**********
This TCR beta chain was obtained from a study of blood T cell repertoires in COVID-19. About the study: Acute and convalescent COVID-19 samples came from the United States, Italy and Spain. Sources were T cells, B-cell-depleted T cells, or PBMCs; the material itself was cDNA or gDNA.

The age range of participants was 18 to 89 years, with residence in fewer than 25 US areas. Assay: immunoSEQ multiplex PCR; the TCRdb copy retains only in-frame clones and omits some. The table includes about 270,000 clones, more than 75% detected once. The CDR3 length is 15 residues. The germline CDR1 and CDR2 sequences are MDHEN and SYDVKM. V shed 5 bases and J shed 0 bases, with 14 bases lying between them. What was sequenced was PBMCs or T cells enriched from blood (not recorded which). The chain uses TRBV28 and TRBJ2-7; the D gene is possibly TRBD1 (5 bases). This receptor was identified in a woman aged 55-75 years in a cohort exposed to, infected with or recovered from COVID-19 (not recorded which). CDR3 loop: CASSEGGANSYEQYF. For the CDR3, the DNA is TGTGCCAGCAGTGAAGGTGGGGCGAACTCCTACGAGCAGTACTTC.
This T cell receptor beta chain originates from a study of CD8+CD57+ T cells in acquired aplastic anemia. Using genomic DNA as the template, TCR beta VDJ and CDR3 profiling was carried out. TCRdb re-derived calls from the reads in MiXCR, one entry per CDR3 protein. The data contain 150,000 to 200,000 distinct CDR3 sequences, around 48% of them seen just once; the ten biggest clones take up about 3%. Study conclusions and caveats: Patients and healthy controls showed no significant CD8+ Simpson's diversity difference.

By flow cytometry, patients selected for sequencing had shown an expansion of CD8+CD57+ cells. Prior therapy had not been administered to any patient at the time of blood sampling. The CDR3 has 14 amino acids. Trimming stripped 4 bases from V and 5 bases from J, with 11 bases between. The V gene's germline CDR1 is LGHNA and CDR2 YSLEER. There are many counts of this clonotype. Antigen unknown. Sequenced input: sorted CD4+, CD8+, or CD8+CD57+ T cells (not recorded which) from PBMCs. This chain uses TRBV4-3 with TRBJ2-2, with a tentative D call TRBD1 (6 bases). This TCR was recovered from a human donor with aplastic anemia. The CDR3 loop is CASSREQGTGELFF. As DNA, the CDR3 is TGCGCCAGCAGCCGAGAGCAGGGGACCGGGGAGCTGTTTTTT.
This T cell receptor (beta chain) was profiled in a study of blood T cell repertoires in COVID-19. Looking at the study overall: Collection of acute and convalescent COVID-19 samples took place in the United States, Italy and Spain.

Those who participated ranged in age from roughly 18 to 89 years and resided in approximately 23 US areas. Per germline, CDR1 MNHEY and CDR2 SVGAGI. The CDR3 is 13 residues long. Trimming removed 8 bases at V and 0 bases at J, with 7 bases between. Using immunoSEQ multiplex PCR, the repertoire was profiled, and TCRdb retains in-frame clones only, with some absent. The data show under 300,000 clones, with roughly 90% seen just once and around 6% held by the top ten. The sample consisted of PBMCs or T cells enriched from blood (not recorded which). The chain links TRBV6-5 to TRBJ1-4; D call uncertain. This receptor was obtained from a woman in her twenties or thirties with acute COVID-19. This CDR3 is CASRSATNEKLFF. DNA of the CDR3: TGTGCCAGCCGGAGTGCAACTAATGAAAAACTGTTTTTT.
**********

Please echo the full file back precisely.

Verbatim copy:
This TCR beta chain was obtained from a study of blood T cell repertoires in COVID-19. About the study: Acute and convalescent COVID-19 samples came from the United States, Italy and Spain. Sources were T cells, B-cell-depleted T cells, or PBMCs; the material itself was cDNA or gDNA.

The age range of participants was 18 to 89 years, with residence in fewer than 25 US areas. Assay: immunoSEQ multiplex PCR; the TCRdb copy retains only in-frame clones and omits some. The table includes about 270,000 clones, more than 75% detected once. The CDR3 length is 15 residues. The germline CDR1 and CDR2 sequences are MDHEN and SYDVKM. V shed 5 bases and J shed 0 bases, with 14 bases lying between them. What was sequenced was PBMCs or T cells enriched from blood (not recorded which). The chain uses TRBV28 and TRBJ2-7; the D gene is possibly TRBD1 (5 bases). This receptor was identified in a woman aged 55-75 years in a cohort exposed to, infected with or recovered from COVID-19 (not recorded which). CDR3 loop: CASSEGGANSYEQYF. For the CDR3, the DNA is TGTGCCAGCAGTGAAGGTGGGGCGAACTCCTACGAGCAGTACTTC.
This T cell receptor beta chain originates from a study of CD8+CD57+ T cells in acquired aplastic anemia. Using genomic DNA as the template, TCR beta VDJ and CDR3 profiling was carried out. TCRdb re-derived calls from the reads in MiXCR, one entry per CDR3 protein. The data contain 150,000 to 200,000 distinct CDR3 sequences, around 48% of them seen just once; the ten biggest clones take up about 3%. Study conclusions and caveats: Patients and healthy controls showed no significant CD8+ Simpson's diversity difference.

By flow cytometry, patients selected for sequencing had shown an expansion of CD8+CD57+ cells. Prior therapy had not been administered to any patient at the time of blood sampling. The CDR3 has 14 amino acids. Trimming stripped 4 bases from V and 5 bases from J, with 11 bases between. The V gene's germline CDR1 is LGHNA and CDR2 YSLEER. There are many counts of this clonotype. Antigen unknown. Sequenced input: sorted CD4+, CD8+, or CD8+CD57+ T cells (not recorded which) from PBMCs. This chain uses TRBV4-3 with TRBJ2-2, with a tentative D call TRBD1 (6 bases). This TCR was recovered from a human donor with aplastic anemia. The CDR3 loop is CASSREQGTGELFF. As DNA, the CDR3 is TGCGCCAGCAGCCGAGAGCAGGGGACCGGGGAGCTGTTTTTT.
This T cell receptor (beta chain) was profiled in a study of blood T cell repertoires in COVID-19. Looking at the study overall: Collection of acute and convalescent COVID-19 samples took place in the United States, Italy and Spain.

Those who participated ranged in age from roughly 18 to 89 years and resided in approximately 23 US areas. Per germline, CDR1 MNHEY and CDR2 SVGAGI. The CDR3 is 13 residues long. Trimming removed 8 bases at V and 0 bases at J, with 7 bases between. Using immunoSEQ multiplex PCR, the repertoire was profiled, and TCRdb retains in-frame clones only, with some absent. The data show under 300,000 clones, with roughly 90% seen just once and around 6% held by the top ten. The sample consisted of PBMCs or T cells enriched from blood (not recorded which). The chain links TRBV6-5 to TRBJ1-4; D call uncertain. This receptor was obtained from a woman in her twenties or thirties with acute COVID-19. This CDR3 is CASRSATNEKLFF. DNA of the CDR3: TGTGCCAGCCGGAGTGCAACTAATGAAAAACTGTTTTTT.